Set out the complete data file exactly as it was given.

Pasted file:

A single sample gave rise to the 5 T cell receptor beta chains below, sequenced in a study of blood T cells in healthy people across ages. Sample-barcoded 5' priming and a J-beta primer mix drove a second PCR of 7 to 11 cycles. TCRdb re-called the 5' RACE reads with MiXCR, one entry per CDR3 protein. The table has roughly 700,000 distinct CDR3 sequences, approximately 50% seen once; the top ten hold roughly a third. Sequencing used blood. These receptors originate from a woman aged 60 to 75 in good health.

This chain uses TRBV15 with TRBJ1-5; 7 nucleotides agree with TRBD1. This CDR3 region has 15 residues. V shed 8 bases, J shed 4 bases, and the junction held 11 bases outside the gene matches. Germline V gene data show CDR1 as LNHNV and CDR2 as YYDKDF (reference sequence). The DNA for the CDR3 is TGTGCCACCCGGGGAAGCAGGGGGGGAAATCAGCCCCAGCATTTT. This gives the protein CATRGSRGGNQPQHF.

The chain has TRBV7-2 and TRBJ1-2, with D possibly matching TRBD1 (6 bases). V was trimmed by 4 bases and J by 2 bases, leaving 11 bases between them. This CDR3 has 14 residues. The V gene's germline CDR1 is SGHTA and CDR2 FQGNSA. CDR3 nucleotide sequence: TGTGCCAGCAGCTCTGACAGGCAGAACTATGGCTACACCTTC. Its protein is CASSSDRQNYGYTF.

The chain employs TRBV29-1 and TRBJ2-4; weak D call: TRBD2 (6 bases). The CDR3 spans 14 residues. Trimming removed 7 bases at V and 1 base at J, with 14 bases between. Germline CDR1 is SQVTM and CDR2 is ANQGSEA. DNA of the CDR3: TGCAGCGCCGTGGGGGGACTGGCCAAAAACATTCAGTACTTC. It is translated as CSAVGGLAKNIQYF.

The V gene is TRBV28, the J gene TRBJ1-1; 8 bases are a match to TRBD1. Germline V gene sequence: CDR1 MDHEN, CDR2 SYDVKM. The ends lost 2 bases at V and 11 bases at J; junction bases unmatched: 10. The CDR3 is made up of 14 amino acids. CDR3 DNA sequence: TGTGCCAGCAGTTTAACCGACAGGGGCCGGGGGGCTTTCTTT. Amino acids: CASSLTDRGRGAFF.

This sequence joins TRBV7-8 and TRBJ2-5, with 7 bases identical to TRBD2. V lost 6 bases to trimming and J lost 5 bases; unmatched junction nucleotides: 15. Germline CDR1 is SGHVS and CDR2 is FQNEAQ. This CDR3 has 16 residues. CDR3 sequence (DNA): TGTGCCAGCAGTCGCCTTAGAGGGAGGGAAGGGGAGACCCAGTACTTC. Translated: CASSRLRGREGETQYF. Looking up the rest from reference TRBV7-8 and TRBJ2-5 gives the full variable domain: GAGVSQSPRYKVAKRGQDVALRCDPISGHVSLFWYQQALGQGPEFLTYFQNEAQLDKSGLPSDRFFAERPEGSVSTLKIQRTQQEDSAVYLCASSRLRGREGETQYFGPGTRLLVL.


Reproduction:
A single sample gave rise to the 5 T cell receptor beta chains below, sequenced in a study of blood T cells in healthy people across ages. Sample-barcoded 5' priming and a J-beta primer mix drove a second PCR of 7 to 11 cycles. TCRdb re-called the 5' RACE reads with MiXCR, one entry per CDR3 protein. The table has roughly 700,000 distinct CDR3 sequences, approximately 50% seen once; the top ten hold roughly a third. Sequencing used blood. These receptors originate from a woman aged 60 to 75 in good health.

This chain uses TRBV15 with TRBJ1-5; 7 nucleotides agree with TRBD1. This CDR3 region has 15 residues. V shed 8 bases, J shed 4 bases, and the junction held 11 bases outside the gene matches. Germline V gene data show CDR1 as LNHNV and CDR2 as YYDKDF (reference sequence). The DNA for the CDR3 is TGTGCCACCCGGGGAAGCAGGGGGGGAAATCAGCCCCAGCATTTT. This gives the protein CATRGSRGGNQPQHF.

The chain has TRBV7-2 and TRBJ1-2, with D possibly matching TRBD1 (6 bases). V was trimmed by 4 bases and J by 2 bases, leaving 11 bases between them. This CDR3 has 14 residues. The V gene's germline CDR1 is SGHTA and CDR2 FQGNSA. CDR3 nucleotide sequence: TGTGCCAGCAGCTCTGACAGGCAGAACTATGGCTACACCTTC. Its protein is CASSSDRQNYGYTF.

The chain employs TRBV29-1 and TRBJ2-4; weak D call: TRBD2 (6 bases). The CDR3 spans 14 residues. Trimming removed 7 bases at V and 1 base at J, with 14 bases between. Germline CDR1 is SQVTM and CDR2 is ANQGSEA. DNA of the CDR3: TGCAGCGCCGTGGGGGGACTGGCCAAAAACATTCAGTACTTC. It is translated as CSAVGGLAKNIQYF.

The V gene is TRBV28, the J gene TRBJ1-1; 8 bases are a match to TRBD1. Germline V gene sequence: CDR1 MDHEN, CDR2 SYDVKM. The ends lost 2 bases at V and 11 bases at J; junction bases unmatched: 10. The CDR3 is made up of 14 amino acids. CDR3 DNA sequence: TGTGCCAGCAGTTTAACCGACAGGGGCCGGGGGGCTTTCTTT. Amino acids: CASSLTDRGRGAFF.

This sequence joins TRBV7-8 and TRBJ2-5, with 7 bases identical to TRBD2. V lost 6 bases to trimming and J lost 5 bases; unmatched junction nucleotides: 15. Germline CDR1 is SGHVS and CDR2 is FQNEAQ. This CDR3 has 16 residues. CDR3 sequence (DNA): TGTGCCAGCAGTCGCCTTAGAGGGAGGGAAGGGGAGACCCAGTACTTC. Translated: CASSRLRGREGETQYF. Looking up the rest from reference TRBV7-8 and TRBJ2-5 gives the full variable domain: GAGVSQSPRYKVAKRGQDVALRCDPISGHVSLFWYQQALGQGPEFLTYFQNEAQLDKSGLPSDRFFAERPEGSVSTLKIQRTQQEDSAVYLCASSRLRGREGETQYFGPGTRLLVL.